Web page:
5 Easy Tips to Naturally Prevent Hormonal Imbalances and Stress


With all the hustle and bustle of the holiday season, it’s hard to imagine life without stress—but you’re in luck, these tips will help you remain stress-free despite your holiday to-dos!

Research shows that the stress-inflammation cycle is as detrimental to your heart as a plate full of the cheesiest fettuccine Alfredo. “Stress hormones, such as adrenaline and cortisol, cause the arteries to constrict, which results in a rise in blood pressure and decrease in blood flow,” Moyad explains. Less blood flow means less oxygen circulating through the body to combat free radicals—unstable cells that can damage healthy tissues. “We know now that bad LDL cholesterol only becomes threatening when levels get so high that it binds with free radicals,” Moyad says. When this happens, LDL changes structure and gets absorbed by the arterial walls’ lining, resulting in plaque buildup, or atherosclerosis. Such tissue damage causes the immune system to go into overdrive, triggering inflammation. Reduce your risk with these effective mind-body therapies.

>>1. Walk to be fit
Regular physical exertion that forces the heart to work harder strengthens the muscle and helps it function more efficiently even after the exertion is over, Goodman says. A 2002 Harvard study of nearly 74,000 healthy postmenopausal women found walking provided the same substantial reduction in cardiovascular disease risk as more vigorous exercise. Goodman recommends walking for 30 to 60 minutes a day, moving fast enough to break a light sweat. “You want to keep your heart rate between 70 percent and 85 percent of your maximum capacity, which you can calculate by subtracting your age from 220,” he says. Wear a heart-rate monitor if you’re not sure you’re working at the proper intensity.

>>2. Link mind, body, and breath
“Yoga, t’ai chi, and qigong combine physical exercise with a meditative focus on the breath, which promotes relaxation,” Bradley says. “We know that exercise and stress reduction are both crucial components of protecting heart health, so any time you can combine the two, you do yourself a double service.” Research agrees: Landmark studies by Dean Ornish, MD, a San Francisco–based cardiologist, found that adding a stress-management component—in particular, yoga or meditation—to increased exercise and a low-saturated-fat diet resulted in significant weight loss and reductions in LDL cholesterol and triglycerides. 

>>3. Banish the blues
According to the National Institute of Mental Health, depressed people are twice as likely to develop cardiovascular disease. The relationship between mental health and heart health is twofold, Moyad says. Part of it is behavioral—depression makes you less inspired to take care of yourself. But some of the relationship is physiological. Depression raises levels of the stress hormone cortisol, which suppresses the immune system and leads to inflammation.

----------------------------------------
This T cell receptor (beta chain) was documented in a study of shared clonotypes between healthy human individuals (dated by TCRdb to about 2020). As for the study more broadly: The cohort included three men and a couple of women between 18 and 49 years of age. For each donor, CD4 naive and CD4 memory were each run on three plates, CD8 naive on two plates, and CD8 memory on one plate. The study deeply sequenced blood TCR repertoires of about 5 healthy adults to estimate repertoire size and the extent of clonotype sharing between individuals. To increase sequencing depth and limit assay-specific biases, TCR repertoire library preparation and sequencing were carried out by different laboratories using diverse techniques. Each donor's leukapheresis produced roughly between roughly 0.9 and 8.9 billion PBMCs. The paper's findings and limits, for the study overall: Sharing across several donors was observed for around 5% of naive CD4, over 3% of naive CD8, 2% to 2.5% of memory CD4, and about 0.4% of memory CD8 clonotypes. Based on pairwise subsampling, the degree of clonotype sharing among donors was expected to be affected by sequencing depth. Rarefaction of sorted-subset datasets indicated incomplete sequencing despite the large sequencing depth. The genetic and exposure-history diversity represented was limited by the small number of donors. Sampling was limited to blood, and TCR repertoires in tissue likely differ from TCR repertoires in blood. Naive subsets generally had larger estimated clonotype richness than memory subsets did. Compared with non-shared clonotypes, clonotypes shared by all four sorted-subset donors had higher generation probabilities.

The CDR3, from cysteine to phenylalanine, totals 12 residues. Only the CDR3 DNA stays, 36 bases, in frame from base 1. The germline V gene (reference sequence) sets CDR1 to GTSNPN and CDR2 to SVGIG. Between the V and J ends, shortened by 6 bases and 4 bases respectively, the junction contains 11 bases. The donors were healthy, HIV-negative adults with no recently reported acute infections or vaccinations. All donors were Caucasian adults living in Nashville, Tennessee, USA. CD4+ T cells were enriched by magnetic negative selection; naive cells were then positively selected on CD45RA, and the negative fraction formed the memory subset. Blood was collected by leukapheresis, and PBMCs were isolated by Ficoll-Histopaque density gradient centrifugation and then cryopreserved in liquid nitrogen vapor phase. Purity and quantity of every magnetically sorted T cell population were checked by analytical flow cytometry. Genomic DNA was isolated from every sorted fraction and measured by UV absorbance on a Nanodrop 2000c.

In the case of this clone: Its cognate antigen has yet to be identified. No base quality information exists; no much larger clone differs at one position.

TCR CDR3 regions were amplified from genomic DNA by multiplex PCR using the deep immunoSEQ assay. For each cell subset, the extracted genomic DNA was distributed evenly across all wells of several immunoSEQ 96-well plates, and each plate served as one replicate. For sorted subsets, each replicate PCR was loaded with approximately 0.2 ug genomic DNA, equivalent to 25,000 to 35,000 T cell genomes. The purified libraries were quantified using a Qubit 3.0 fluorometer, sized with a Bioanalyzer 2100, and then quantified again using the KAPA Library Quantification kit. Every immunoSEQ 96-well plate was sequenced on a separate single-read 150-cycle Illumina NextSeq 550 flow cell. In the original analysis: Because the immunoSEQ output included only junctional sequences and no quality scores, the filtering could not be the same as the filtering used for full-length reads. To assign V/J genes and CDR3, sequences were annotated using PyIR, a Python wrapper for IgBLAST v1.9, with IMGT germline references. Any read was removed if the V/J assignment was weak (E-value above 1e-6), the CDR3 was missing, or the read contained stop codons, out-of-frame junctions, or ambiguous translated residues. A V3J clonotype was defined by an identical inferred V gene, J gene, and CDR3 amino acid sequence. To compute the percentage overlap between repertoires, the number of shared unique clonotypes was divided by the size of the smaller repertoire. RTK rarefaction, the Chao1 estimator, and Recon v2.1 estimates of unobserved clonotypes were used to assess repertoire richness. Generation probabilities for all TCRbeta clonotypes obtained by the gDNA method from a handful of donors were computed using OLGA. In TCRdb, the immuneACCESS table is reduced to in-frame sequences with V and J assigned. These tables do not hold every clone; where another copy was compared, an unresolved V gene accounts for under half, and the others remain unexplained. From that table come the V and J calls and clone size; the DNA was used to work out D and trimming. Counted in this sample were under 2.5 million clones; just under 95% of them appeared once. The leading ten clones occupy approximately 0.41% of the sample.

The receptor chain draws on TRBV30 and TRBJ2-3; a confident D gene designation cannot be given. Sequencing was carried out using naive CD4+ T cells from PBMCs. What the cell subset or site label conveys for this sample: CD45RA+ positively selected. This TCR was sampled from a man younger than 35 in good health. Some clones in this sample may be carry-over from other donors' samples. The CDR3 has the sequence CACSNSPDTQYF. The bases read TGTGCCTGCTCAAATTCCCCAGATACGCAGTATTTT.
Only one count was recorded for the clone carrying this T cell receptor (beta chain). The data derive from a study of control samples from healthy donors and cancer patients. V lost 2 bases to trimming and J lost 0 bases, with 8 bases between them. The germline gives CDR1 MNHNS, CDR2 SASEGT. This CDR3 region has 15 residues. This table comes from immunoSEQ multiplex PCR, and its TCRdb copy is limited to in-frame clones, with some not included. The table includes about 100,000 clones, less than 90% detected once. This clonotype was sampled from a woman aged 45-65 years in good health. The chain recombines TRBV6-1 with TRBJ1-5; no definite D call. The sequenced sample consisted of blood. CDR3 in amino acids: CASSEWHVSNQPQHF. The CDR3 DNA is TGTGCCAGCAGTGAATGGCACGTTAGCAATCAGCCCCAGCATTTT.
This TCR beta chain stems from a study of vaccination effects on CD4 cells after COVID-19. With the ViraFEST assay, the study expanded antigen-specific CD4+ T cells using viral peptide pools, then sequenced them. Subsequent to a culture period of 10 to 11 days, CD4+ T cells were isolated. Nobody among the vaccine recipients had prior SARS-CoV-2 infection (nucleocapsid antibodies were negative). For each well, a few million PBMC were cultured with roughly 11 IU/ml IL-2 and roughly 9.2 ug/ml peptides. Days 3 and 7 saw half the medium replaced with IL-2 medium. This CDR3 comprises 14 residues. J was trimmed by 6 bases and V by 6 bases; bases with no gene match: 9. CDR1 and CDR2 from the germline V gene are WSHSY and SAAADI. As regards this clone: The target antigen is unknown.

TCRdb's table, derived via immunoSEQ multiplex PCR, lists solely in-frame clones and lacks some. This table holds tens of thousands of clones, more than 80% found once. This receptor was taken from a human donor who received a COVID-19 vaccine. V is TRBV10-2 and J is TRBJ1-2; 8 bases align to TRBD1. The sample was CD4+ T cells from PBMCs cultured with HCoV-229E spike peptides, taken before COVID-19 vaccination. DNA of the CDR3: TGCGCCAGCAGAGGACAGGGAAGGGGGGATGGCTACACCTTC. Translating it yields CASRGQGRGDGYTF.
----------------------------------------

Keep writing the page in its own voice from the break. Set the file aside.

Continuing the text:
Treating your depression may mean talking to your doctor about antidepressants, or it could mean making a few key lifestyle changes that help you feel more empowered and energized. “I counsel my patients to look at all aspects of their everyday lives—their commutes, their jobs, their leisure activities—and see what things they do every day that might be negatively impacting their mental heath,” Moyad says. If, for example, your long commute is draining your mental resources and leaving you feeling emotionally frazzled, make a small change: Take public transportation so you have more time to read. “Anything that causes you mental and emotional stress is more of a drain on your health than you realize,” Moyad says.

>>4. Believe in the power of touch
Massage has been hailed for its ability to reduce tension, and these effects translate into measurable benefits for the heart. A single deep-tissue massage produced noteworthy reductions in blood pressure and heart rate in participants in a recent study. “Reiki [a form of touch therapy] is great for stimulating relaxation, which shifts the body out of stress response and balances the nervous system, reducing strain on the heart,” Cameron says. At least one study found that preterm infants who received a therapy similar to Reiki had heart rates that were better able to adapt to and recover from stress than infants who didn’t receive the therapy. 

>>5. Prioritize relaxation
According to traditional Chinese medicine (TCM), the heart is the emperor of the body—it feeds all systems and rules the mind. The connection between the mind and the heart is more than just metaphysical: In a 2008 study conducted by researchers at the Medical College of Georgia, adolescents who practiced simple breath-awareness meditation for 20 minutes a day—10 minutes in school and 10 minutes at home—for three months experienced significant reductions in blood pressure and resting heart rate. Laurie Steelsmith, ND, a specialist in TCM recommends meditating 20 minutes a day at least four times a week to reap the full benefits of the practice. Or give your heart a mini-vacation by settling in with your favorite soothing CD. Research shows the heart synchronizes its beating to increases and decreases in music tempo. “We often use classical music to help our patients’ heart rate slow to 60 to 70 beats per minute,” says Michelle Cameron, director of healing solutions at the Cleveland Clinic.

By Kate Hanley

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